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Bonjour,J'ai l'impression que le développement .Net interne Autodesk cité par Gwenael va en intéresser plus d'un, et moi le premier...Merci d'avance de nous le faire partager.Yoann
Rebonjour,Fabcad, cherches-tu un utilitaire de ce genre : Je n'arrive pas à le faire marcher, message d'erreur.A suivre, Yoann[edit modération] Lien mort (autodesk.co.uk/adsk/servlet/itemsiteID=452932&id=7130289&linkID=12215951), donc lien changé.[/edit]
Bonjour,je suis intéressé pour faire le portage.Je ne suis pas un crack en .net, mais je pense que je pourrai compter sur l'aide de quelques experts pour arriver à un résultat.cette fonctionnalité est vraiment un manque criant.gérald
Due to insufficient sorting and recycling, macroscopic contaminations remain in post-consumer polyolefin recyclates. It is known that these contaminations affect the mechanical properties of the recyclates, as they constitute defects and thus crack initiators. However, the influences of different types and amounts of macroscopic contaminants have not yet been analyzed systematically. In this study, to close this knowledge gap, virgin polypropylene (PP) was systematically contaminated with paper, aluminum, sand, wood, in-mold labels, jute fibers and long glass-fibers. Additionally, three commercially available post-consumer PP recyclates were investigated. In a two-stage process, all materials were injection-molded into plates and subsequently milled to specimens. The specimens underwent (i) tensile tests at 50 mm/min, (ii) intermediate-rate tensile tests at 2000 mm/min, and (iii) tensile impact tests. Further, optical microscopy was used to measure the dimensions of the defects on the fracture surfaces. First, the influences of various types and quantities of contamination were evaluated. No significant effects were detected, as the matrix material was very brittle. Compared to the virgin reference grade, most samples showed lower strain-at-break values, except for those with labels and long glass-fibers, for which strain values increased. All PP post-consumer recyclates exhibited a more pronounced ductile behavior, although the contaminations incorporated gave rise to relatively high standard deviations. Second, in a comparison of various testing speeds, a greater influence of contaminants was detected in test (iii). Samples taken from a position close to the sprue had better mechanical properties than samples taken from the opposite side of the plate, as contaminants tend to flow to the end of the produced part. Finally, a non-linear relationship between the energy needed for fracture in testing methods (ii) and (iii) and the dimensions of the contamination on the fracture surface was found.
The use of fossil resources and their negative environmental impacts has awakened the awareness of the petrochemical industry. Hereby, we are presenting some upstream industrial scalable and commercial solutions to process sustainable feedstocks, either biogenic or recycled, to produce drop-in hydrocarbons that can be converted into light olefins using the same assets and infrastructure currently established in the petrochemical industry (e.g. steam crackers), reducing the environmental impact of large-volume chemicals such as ethylene, propylene and benzene, which are the most demanded building blocks in the petrochemical value chain. Mass balanced certified co-processing of biogenic and recycled waste plastics as raw materials, are the key for the de-fossilisation of the petrochemical industry. Production of polypropylene (PP) using renewable feedstock can reduce the GHG above 80% or 3.8 kg CO2eq/kg in comparison with the fossil-based. For making a higher impact in the plastic industry, a full integration of the value chain is needed to guarantee allocation of the sustainable credits to targeted products. As a showcase, a collaboration project between partners in different parts of the value chain to produce biobased PP thermoformed plastic cups, is presented. As a result from this collaboration, PP cups with final properties identical in range to the traditional fossil were obtained and the renewable hydrocarbons could be identified in the product using C14. Drop-in solutions using renewable or recycled feedstock is paving the way in the petrochemical industry to obtaining sustainable products with low impact in the current downstream infrastructure.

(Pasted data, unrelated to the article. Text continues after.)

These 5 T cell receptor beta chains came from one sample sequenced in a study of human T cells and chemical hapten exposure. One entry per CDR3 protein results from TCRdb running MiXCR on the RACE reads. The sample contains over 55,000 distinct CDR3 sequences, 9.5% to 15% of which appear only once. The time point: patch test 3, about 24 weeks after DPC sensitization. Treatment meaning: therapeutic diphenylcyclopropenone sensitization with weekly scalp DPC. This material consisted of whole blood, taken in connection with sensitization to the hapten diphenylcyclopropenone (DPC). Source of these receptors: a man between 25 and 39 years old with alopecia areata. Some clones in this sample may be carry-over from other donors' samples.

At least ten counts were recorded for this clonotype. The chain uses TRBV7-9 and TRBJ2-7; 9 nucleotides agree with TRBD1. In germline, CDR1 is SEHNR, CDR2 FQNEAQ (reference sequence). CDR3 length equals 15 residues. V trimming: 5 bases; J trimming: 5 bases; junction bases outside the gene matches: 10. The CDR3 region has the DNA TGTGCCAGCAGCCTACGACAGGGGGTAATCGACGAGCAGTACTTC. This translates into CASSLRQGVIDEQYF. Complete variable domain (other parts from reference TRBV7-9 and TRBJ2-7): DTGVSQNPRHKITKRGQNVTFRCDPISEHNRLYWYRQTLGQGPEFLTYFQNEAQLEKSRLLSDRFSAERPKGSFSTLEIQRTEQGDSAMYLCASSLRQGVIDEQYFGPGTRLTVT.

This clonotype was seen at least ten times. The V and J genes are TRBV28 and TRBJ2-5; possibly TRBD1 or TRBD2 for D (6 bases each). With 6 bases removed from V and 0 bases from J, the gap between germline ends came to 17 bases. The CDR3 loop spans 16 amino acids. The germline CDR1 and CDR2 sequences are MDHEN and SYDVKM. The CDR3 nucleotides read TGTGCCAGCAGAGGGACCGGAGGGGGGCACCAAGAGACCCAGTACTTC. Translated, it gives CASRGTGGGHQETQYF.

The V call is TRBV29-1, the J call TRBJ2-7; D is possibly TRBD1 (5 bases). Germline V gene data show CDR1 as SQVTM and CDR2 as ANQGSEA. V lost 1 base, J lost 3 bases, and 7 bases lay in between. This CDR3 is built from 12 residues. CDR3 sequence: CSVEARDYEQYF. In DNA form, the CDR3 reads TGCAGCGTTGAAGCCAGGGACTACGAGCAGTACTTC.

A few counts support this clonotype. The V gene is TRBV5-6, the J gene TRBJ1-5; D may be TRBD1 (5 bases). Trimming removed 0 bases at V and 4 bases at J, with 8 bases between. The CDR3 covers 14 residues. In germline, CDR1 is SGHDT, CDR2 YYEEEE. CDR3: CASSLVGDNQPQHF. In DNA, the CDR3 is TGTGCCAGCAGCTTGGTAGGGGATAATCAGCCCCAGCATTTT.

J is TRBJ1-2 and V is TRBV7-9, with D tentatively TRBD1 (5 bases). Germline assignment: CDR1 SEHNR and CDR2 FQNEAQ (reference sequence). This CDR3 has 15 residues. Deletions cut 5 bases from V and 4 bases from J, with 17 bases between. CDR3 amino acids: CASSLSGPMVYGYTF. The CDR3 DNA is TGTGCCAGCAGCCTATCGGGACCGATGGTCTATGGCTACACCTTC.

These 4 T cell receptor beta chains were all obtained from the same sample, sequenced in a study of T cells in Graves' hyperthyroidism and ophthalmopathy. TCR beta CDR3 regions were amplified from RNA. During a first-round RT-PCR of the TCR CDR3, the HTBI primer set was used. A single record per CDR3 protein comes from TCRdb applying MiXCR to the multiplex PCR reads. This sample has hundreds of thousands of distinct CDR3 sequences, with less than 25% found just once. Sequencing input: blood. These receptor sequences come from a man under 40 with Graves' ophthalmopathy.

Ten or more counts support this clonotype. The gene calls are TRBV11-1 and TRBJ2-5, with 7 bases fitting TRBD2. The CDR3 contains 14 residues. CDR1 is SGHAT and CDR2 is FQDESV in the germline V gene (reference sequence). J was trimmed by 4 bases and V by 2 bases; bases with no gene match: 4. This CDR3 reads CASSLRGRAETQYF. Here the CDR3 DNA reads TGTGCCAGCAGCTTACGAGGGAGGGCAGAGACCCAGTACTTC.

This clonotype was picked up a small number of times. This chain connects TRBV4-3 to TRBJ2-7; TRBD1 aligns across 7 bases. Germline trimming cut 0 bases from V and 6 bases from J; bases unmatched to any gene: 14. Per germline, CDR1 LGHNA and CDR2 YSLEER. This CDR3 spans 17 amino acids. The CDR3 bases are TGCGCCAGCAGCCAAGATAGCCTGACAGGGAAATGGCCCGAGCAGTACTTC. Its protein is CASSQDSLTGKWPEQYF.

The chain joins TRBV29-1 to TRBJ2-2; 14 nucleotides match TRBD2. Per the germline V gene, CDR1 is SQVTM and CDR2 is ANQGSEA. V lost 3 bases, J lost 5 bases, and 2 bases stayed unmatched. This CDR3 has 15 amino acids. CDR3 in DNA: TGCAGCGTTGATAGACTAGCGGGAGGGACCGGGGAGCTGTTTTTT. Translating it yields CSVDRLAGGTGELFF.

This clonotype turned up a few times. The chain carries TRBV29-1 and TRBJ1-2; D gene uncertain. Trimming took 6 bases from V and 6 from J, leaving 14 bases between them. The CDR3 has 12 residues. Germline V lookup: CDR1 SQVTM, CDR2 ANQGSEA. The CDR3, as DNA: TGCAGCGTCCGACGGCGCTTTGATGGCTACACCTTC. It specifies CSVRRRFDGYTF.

The currently achievable flow path lengths in injection moulding often represent a limitation for thin-walled packaging applications as well as for technical components with long flow paths respectively high aspect ratios. Previous investigations have shown qualitatively that a micro-structured mould surface can positively influence the flow and cooling behaviour of the plastic melt in the cavity. This can be attributed to micro air cushions between the plastic melt and the mould, which influence the heat transfer from the plastic melt to the cavity. A lower required injection pressure or the realisation of longer flow paths are the result. In addition, faster filling times at constant injection pressures can reduce the cycle time of the injection moulding process. In order to investigate the influence of the surface structure in more detail, comprehensive practical and simulative investigations are carried out on the resulting flow path length, the surface replication and the melt temperature. Initially, different mould surface structures were produced using sink electrical discharge machining (SEDM) and then analysed with regard to the surface properties such as the surface roughness Ra and the material properties in the surface layer. The influence of the process parameters injection pressure, melt and mould temperature as well as two different polypropylene moulding compounds on the achievable flow path length for the different mould surfaces was then investigated and compared with an unstructured mould cavity. For this purpose, a flow meander tool with an aspect ratio of 460.5 was used and the parameters were varied in a full factorial test design. In addition, the influence of the mentioned parameters as well as the influence of the flow path on the structure replication is examined using laser-scanning microscopy and the melt temperature and cavity pressure along the flow path are determined by means of pressure and infrared sensors. So far, up to 4 % higher flow paths could be achieved due to the SEDM generated mould surface. At the same time, a significant dependence of the surface impression on the flow path length and thus also on the local melt properties such as the pressure or the temperature is shown. In addition to the practical test series, simulative investigations are carried out. By adjusting the heat transfer coefficient as a function of the structure replication in the simulation of the injection moulding process, the influence of the mould structuring on the cooling of the plastic melt can be taken into account. Using the pressure and temperature data of the mould sensor system as input and calibration data as well as the findings from a macroscopic simulation of the modified surface, a micro-model of the surface will also be developed and simulated. The boundary layer of the injection mould, which is influenced by the SEDM process, with e.g. a changed thermal conductivity, can also be taken into account. Finally, the results on the influence of the surface structure on the heat transfer will be transferred into commercial simulation software in order to improve the design of injection moulds. 1e1e36bf2d